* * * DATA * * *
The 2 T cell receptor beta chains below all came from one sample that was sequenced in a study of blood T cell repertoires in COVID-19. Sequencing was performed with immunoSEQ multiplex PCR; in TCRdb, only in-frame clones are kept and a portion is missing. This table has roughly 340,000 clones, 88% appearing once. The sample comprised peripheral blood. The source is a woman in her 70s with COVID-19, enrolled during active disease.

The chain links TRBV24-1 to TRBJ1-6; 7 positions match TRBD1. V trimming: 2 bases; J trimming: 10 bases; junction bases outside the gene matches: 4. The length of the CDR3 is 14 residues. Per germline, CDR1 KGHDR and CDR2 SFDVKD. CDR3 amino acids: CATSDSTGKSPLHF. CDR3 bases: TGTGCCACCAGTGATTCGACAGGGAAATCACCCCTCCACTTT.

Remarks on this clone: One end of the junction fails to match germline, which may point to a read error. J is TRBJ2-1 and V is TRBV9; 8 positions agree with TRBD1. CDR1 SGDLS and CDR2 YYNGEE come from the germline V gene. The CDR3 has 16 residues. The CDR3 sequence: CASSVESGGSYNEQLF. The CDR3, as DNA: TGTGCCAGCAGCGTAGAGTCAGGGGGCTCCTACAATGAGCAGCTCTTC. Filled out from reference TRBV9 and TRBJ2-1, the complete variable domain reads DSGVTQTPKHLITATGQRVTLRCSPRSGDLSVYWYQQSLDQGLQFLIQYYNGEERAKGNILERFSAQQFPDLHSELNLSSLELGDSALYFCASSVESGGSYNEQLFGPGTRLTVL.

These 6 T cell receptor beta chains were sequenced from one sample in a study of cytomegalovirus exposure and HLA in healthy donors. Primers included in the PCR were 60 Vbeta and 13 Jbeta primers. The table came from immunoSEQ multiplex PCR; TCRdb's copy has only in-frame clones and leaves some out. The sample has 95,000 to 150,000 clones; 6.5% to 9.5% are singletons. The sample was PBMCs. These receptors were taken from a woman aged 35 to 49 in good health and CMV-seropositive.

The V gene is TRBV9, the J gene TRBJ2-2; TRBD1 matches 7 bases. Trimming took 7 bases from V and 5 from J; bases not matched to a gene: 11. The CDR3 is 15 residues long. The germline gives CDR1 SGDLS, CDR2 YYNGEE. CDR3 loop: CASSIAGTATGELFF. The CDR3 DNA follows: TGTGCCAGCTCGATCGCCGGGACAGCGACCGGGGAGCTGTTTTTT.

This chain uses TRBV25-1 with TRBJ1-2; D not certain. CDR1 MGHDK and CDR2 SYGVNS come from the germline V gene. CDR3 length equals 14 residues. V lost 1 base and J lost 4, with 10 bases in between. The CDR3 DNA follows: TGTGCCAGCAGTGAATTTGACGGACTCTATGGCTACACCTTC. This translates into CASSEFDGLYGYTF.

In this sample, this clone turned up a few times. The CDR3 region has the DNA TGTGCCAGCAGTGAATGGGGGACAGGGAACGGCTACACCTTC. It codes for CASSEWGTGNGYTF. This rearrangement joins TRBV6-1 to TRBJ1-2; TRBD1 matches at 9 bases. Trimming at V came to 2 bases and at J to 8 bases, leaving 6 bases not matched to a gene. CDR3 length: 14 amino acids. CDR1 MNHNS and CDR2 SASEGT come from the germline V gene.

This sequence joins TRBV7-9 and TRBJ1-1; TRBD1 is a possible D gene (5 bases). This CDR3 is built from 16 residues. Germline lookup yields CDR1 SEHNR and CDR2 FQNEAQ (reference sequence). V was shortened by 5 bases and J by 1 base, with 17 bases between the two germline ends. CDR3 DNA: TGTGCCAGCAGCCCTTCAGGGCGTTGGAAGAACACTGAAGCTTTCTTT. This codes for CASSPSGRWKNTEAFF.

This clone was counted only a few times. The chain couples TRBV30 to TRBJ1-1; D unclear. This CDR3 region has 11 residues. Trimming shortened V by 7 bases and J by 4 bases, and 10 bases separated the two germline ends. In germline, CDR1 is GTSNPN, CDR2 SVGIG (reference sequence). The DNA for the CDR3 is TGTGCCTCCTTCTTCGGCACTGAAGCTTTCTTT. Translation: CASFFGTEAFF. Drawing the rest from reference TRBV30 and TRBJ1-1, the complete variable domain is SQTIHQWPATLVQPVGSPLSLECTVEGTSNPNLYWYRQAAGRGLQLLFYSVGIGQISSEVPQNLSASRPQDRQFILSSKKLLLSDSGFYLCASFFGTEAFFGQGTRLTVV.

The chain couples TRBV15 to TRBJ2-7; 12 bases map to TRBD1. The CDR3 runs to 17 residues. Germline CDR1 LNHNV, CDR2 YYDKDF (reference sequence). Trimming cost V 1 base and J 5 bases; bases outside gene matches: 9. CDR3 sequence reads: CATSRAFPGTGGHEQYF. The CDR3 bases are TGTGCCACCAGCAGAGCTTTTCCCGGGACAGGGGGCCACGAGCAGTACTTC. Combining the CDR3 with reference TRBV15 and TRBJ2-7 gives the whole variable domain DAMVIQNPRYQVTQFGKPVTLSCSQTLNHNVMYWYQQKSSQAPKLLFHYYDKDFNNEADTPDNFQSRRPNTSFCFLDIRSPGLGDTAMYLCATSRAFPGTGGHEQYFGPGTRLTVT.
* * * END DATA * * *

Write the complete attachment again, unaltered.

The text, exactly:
The 2 T cell receptor beta chains below all came from one sample that was sequenced in a study of blood T cell repertoires in COVID-19. Sequencing was performed with immunoSEQ multiplex PCR; in TCRdb, only in-frame clones are kept and a portion is missing. This table has roughly 340,000 clones, 88% appearing once. The sample comprised peripheral blood. The source is a woman in her 70s with COVID-19, enrolled during active disease.

The chain links TRBV24-1 to TRBJ1-6; 7 positions match TRBD1. V trimming: 2 bases; J trimming: 10 bases; junction bases outside the gene matches: 4. The length of the CDR3 is 14 residues. Per germline, CDR1 KGHDR and CDR2 SFDVKD. CDR3 amino acids: CATSDSTGKSPLHF. CDR3 bases: TGTGCCACCAGTGATTCGACAGGGAAATCACCCCTCCACTTT.

Remarks on this clone: One end of the junction fails to match germline, which may point to a read error. J is TRBJ2-1 and V is TRBV9; 8 positions agree with TRBD1. CDR1 SGDLS and CDR2 YYNGEE come from the germline V gene. The CDR3 has 16 residues. The CDR3 sequence: CASSVESGGSYNEQLF. The CDR3, as DNA: TGTGCCAGCAGCGTAGAGTCAGGGGGCTCCTACAATGAGCAGCTCTTC. Filled out from reference TRBV9 and TRBJ2-1, the complete variable domain reads DSGVTQTPKHLITATGQRVTLRCSPRSGDLSVYWYQQSLDQGLQFLIQYYNGEERAKGNILERFSAQQFPDLHSELNLSSLELGDSALYFCASSVESGGSYNEQLFGPGTRLTVL.

These 6 T cell receptor beta chains were sequenced from one sample in a study of cytomegalovirus exposure and HLA in healthy donors. Primers included in the PCR were 60 Vbeta and 13 Jbeta primers. The table came from immunoSEQ multiplex PCR; TCRdb's copy has only in-frame clones and leaves some out. The sample has 95,000 to 150,000 clones; 6.5% to 9.5% are singletons. The sample was PBMCs. These receptors were taken from a woman aged 35 to 49 in good health and CMV-seropositive.

The V gene is TRBV9, the J gene TRBJ2-2; TRBD1 matches 7 bases. Trimming took 7 bases from V and 5 from J; bases not matched to a gene: 11. The CDR3 is 15 residues long. The germline gives CDR1 SGDLS, CDR2 YYNGEE. CDR3 loop: CASSIAGTATGELFF. The CDR3 DNA follows: TGTGCCAGCTCGATCGCCGGGACAGCGACCGGGGAGCTGTTTTTT.

This chain uses TRBV25-1 with TRBJ1-2; D not certain. CDR1 MGHDK and CDR2 SYGVNS come from the germline V gene. CDR3 length equals 14 residues. V lost 1 base and J lost 4, with 10 bases in between. The CDR3 DNA follows: TGTGCCAGCAGTGAATTTGACGGACTCTATGGCTACACCTTC. This translates into CASSEFDGLYGYTF.

In this sample, this clone turned up a few times. The CDR3 region has the DNA TGTGCCAGCAGTGAATGGGGGACAGGGAACGGCTACACCTTC. It codes for CASSEWGTGNGYTF. This rearrangement joins TRBV6-1 to TRBJ1-2; TRBD1 matches at 9 bases. Trimming at V came to 2 bases and at J to 8 bases, leaving 6 bases not matched to a gene. CDR3 length: 14 amino acids. CDR1 MNHNS and CDR2 SASEGT come from the germline V gene.

This sequence joins TRBV7-9 and TRBJ1-1; TRBD1 is a possible D gene (5 bases). This CDR3 is built from 16 residues. Germline lookup yields CDR1 SEHNR and CDR2 FQNEAQ (reference sequence). V was shortened by 5 bases and J by 1 base, with 17 bases between the two germline ends. CDR3 DNA: TGTGCCAGCAGCCCTTCAGGGCGTTGGAAGAACACTGAAGCTTTCTTT. This codes for CASSPSGRWKNTEAFF.

This clone was counted only a few times. The chain couples TRBV30 to TRBJ1-1; D unclear. This CDR3 region has 11 residues. Trimming shortened V by 7 bases and J by 4 bases, and 10 bases separated the two germline ends. In germline, CDR1 is GTSNPN, CDR2 SVGIG (reference sequence). The DNA for the CDR3 is TGTGCCTCCTTCTTCGGCACTGAAGCTTTCTTT. Translation: CASFFGTEAFF. Drawing the rest from reference TRBV30 and TRBJ1-1, the complete variable domain is SQTIHQWPATLVQPVGSPLSLECTVEGTSNPNLYWYRQAAGRGLQLLFYSVGIGQISSEVPQNLSASRPQDRQFILSSKKLLLSDSGFYLCASFFGTEAFFGQGTRLTVV.

The chain couples TRBV15 to TRBJ2-7; 12 bases map to TRBD1. The CDR3 runs to 17 residues. Germline CDR1 LNHNV, CDR2 YYDKDF (reference sequence). Trimming cost V 1 base and J 5 bases; bases outside gene matches: 9. CDR3 sequence reads: CATSRAFPGTGGHEQYF. The CDR3 bases are TGTGCCACCAGCAGAGCTTTTCCCGGGACAGGGGGCCACGAGCAGTACTTC. Combining the CDR3 with reference TRBV15 and TRBJ2-7 gives the whole variable domain DAMVIQNPRYQVTQFGKPVTLSCSQTLNHNVMYWYQQKSSQAPKLLFHYYDKDFNNEADTPDNFQSRRPNTSFCFLDIRSPGLGDTAMYLCATSRAFPGTGGHEQYFGPGTRLTVT.